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Closely Held Stock*
If you hold stock in a closely held business, you may be able to use that stock as a powerful way to support our future.
Closely held stock is most often used to support our work in the form of:
An outright gift. You can make a gift of closely held stock as long as the constituting documentation for the business permits additional owners and it is debt-free. The donation of closely held stock first requires you to value the interest in the business entity.
Review this checklist to see if you may benefit from donating closely held stock. Then, consult your professional legal and tax advisors to see how to maximize the benefits of this tax-efficient strategy for making a difference.
- You are a majority shareholder in a closely held corporation.
- You would like to remove retained earnings from the corporation, without having them taxed again.
- You would like to maintain a controlling position in the corporation’s outstanding stock.
- You would like to avoid capital gains taxes on the shares you donate to the Hospital for Special Care Foundation.
- You would like to receive a federal income tax deduction for the full appraised value of the gift.
- You would like to support our mission.
A gift in your will or living trust. If you are not ready to make a gift of these assets during your lifetime, consider making a gift of all or a portion of your closely held stock through a gift in your will or living trust.
A charitable remainder trust. You may be able to use all or a portion of your closely held stock to fund a charitable remainder trust. If you do, you receive a federal income tax deduction on the appraised value of your gift and you pay no capital gains taxes at the time of the gift. The trust pays you or other named individuals payments every year for life or a term of years. When the trust term ends, the remaining principal goes to the Hospital for Special Care Foundation as a lump sum. Although a charitable remainder trust with a flip triggering event works well with most business interests, this type of trust cannot be the owner of S Corporation stock.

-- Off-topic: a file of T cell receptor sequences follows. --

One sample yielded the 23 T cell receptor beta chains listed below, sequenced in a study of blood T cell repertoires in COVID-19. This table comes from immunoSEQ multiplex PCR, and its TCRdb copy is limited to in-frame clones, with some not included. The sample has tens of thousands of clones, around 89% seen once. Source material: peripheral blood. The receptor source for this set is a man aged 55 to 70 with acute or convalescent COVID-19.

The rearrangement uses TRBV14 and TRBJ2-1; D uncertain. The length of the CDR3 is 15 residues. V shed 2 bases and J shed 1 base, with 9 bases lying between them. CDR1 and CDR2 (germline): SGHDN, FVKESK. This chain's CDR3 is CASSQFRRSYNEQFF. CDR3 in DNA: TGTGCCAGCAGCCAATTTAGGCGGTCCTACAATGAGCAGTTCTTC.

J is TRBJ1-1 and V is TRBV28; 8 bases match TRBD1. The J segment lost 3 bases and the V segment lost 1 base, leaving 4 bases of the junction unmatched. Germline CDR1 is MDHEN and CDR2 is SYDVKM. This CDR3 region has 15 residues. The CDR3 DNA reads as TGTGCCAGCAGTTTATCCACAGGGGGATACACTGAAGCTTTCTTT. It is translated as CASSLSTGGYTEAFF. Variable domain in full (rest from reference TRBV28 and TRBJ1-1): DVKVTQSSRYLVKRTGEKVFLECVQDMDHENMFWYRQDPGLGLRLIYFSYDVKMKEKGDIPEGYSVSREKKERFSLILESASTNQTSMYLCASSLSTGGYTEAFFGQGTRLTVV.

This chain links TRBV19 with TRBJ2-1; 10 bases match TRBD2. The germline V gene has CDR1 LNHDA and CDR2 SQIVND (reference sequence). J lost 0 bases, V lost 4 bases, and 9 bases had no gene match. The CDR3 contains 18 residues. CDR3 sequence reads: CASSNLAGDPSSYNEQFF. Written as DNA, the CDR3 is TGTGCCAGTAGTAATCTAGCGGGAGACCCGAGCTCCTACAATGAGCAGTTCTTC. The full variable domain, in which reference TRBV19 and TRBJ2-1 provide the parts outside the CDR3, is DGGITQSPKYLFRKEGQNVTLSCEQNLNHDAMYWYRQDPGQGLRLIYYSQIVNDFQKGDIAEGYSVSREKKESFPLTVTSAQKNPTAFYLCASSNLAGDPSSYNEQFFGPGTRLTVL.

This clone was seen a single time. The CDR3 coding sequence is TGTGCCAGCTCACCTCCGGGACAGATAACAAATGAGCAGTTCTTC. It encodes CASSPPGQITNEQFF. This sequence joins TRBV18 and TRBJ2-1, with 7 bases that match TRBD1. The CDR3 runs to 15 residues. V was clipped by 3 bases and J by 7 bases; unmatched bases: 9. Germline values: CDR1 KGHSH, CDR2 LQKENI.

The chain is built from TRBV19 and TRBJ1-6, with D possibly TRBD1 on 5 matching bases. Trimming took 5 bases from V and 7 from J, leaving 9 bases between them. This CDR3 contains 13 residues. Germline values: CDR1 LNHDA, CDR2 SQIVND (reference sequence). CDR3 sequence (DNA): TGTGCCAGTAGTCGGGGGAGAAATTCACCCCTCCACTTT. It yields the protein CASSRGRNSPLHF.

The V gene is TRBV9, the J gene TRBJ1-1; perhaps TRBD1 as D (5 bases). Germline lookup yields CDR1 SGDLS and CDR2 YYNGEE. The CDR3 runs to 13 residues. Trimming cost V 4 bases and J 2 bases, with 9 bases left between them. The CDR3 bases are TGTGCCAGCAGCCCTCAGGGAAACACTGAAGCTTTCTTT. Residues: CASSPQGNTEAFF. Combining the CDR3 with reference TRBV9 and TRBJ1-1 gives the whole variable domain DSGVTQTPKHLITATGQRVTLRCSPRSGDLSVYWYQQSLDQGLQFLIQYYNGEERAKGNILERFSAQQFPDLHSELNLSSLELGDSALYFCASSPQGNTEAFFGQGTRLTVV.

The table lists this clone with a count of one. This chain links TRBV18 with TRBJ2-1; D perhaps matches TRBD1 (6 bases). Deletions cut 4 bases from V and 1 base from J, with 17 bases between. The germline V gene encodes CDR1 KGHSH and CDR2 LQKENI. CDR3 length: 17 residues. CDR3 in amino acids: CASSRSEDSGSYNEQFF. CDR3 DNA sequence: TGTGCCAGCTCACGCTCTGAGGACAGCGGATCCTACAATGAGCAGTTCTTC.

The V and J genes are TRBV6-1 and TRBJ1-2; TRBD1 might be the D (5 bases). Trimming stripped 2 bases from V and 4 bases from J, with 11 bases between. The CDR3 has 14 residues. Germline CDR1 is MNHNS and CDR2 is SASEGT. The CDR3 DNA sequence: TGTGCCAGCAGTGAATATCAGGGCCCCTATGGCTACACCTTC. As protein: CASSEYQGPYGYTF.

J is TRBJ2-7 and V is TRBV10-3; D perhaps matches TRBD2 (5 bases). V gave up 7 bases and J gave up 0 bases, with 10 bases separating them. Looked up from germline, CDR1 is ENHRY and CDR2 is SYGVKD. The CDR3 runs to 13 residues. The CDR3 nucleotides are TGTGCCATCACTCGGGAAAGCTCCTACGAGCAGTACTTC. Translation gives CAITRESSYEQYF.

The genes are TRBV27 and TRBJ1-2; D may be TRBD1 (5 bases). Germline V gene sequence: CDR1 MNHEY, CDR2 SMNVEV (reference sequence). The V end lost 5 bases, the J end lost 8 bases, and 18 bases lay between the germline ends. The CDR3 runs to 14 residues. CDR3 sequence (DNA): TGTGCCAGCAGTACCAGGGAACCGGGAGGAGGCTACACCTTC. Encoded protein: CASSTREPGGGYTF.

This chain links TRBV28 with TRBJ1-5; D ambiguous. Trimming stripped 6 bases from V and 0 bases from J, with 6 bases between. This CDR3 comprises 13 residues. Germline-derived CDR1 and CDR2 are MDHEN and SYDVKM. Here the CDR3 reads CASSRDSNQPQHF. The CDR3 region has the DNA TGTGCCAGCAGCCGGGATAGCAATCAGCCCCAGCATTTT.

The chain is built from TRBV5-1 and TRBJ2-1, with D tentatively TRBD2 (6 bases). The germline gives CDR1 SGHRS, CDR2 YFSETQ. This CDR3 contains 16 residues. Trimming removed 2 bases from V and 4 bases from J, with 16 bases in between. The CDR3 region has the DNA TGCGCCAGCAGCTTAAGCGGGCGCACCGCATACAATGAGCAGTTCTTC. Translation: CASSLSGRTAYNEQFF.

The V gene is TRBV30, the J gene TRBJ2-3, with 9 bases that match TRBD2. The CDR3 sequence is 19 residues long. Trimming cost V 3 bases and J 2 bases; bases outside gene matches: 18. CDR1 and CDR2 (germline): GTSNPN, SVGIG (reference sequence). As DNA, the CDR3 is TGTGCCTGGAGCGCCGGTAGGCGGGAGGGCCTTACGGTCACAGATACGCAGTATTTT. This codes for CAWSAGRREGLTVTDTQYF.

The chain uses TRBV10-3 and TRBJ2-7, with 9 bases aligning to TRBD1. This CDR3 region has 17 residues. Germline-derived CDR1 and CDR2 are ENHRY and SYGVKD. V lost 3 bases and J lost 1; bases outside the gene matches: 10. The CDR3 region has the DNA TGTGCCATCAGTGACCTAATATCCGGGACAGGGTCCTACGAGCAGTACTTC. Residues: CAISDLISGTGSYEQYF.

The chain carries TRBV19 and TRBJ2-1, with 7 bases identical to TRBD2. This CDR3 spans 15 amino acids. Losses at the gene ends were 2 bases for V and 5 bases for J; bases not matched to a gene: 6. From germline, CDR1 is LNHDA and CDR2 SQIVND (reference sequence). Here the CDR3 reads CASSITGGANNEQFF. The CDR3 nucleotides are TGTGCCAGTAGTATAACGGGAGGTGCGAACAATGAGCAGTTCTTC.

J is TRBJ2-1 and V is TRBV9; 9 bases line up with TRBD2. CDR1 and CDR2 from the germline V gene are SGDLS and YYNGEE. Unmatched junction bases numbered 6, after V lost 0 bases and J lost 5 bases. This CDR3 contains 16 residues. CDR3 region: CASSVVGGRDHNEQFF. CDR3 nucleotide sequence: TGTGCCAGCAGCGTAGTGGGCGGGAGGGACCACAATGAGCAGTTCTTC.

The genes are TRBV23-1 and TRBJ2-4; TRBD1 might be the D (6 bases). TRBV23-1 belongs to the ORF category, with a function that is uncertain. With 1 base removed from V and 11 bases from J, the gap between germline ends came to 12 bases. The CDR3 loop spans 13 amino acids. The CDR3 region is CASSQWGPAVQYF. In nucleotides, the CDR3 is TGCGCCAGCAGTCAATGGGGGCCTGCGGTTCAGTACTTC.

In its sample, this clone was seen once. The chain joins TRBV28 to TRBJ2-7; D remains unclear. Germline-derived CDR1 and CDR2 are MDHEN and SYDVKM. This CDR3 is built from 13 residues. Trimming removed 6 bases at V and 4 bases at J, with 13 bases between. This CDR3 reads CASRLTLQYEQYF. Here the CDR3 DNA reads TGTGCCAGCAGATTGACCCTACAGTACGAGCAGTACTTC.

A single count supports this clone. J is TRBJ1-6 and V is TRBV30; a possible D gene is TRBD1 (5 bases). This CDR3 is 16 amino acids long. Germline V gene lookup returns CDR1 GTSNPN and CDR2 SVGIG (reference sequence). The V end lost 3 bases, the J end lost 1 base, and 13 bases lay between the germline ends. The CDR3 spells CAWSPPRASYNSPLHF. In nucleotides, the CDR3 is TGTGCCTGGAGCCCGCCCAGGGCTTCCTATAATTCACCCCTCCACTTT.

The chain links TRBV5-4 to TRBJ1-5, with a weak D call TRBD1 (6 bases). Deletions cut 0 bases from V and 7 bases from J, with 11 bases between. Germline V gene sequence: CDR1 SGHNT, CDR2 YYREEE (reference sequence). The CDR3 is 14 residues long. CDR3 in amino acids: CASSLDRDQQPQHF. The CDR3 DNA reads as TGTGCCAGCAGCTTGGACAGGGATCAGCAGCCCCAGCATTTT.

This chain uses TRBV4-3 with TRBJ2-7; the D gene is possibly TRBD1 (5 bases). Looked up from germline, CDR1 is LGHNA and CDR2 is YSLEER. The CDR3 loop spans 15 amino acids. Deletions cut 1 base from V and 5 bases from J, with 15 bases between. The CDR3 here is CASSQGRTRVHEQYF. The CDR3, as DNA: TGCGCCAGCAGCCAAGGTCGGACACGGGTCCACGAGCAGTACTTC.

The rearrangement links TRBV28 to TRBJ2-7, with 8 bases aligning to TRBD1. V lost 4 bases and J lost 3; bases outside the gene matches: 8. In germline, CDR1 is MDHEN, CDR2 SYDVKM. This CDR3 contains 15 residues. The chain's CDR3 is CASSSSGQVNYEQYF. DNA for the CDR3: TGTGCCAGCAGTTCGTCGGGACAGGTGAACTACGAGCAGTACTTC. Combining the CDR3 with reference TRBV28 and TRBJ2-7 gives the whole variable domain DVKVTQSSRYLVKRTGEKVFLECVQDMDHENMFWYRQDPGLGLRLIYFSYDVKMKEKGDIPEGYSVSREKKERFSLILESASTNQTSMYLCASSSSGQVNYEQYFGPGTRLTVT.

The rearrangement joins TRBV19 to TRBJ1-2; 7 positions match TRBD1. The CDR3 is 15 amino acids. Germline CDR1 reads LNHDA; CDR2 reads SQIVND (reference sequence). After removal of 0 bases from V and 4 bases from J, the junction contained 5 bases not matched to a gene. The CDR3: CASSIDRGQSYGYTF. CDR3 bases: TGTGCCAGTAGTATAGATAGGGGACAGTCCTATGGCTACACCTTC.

A charitable lead trust. In certain situations, you can create a charitable lead trust that allows you to pass your closely held stock to your heirs after supporting the Hospital for Special Care Foundation. The trust makes regular payments to the Hospital for Special Care Foundation for a period measured by a fixed term of years or the lives of one or more individuals. After the term ends, the remaining assets, including any appreciation, pass to your heirs. A properly designed lead trust will produce an estate or gift tax deduction for the value of that portion of the trust designated for the Hospital for Special Care Foundation.
* A gift of closely held stock requires special handling, so you should always consult with your legal or tax advisor first.
- Contact Linda Glovna at 860.612.6312 or Lglovna@hfsc.org for additional information on giving a gift of closely held stock.
- Seek the advice of your financial or legal advisor.
- If you include the Hospital for Special Care Foundation in your plans, please use our legal name and Federal Tax ID.
Legal Name: Hospital for Special Care Foundation, Inc.
Address: 2150 Corbin Avenue, New Britain, CT 06053
Federal Tax ID Number: 06-1534092
The information on this website is not intended as legal or tax advice. For such advice, please consult an attorney or tax advisor. Figures cited in examples are for illustrative purposes only. References to tax rates include federal taxes only and are subject to change. State law may further impact your individual results. Annuities are subject to regulation by the State of California. Payments under such agreements, however, are not protected or otherwise guaranteed by any government agency or the California Life and Health Insurance Guarantee Association. A charitable gift annuity is not regulated by the Oklahoma Insurance Department and is not protected by a guaranty association affiliated with the Oklahoma Insurance Department. Charitable gift annuities are not regulated by and are not under the jurisdiction of the South Dakota Division of Insurance.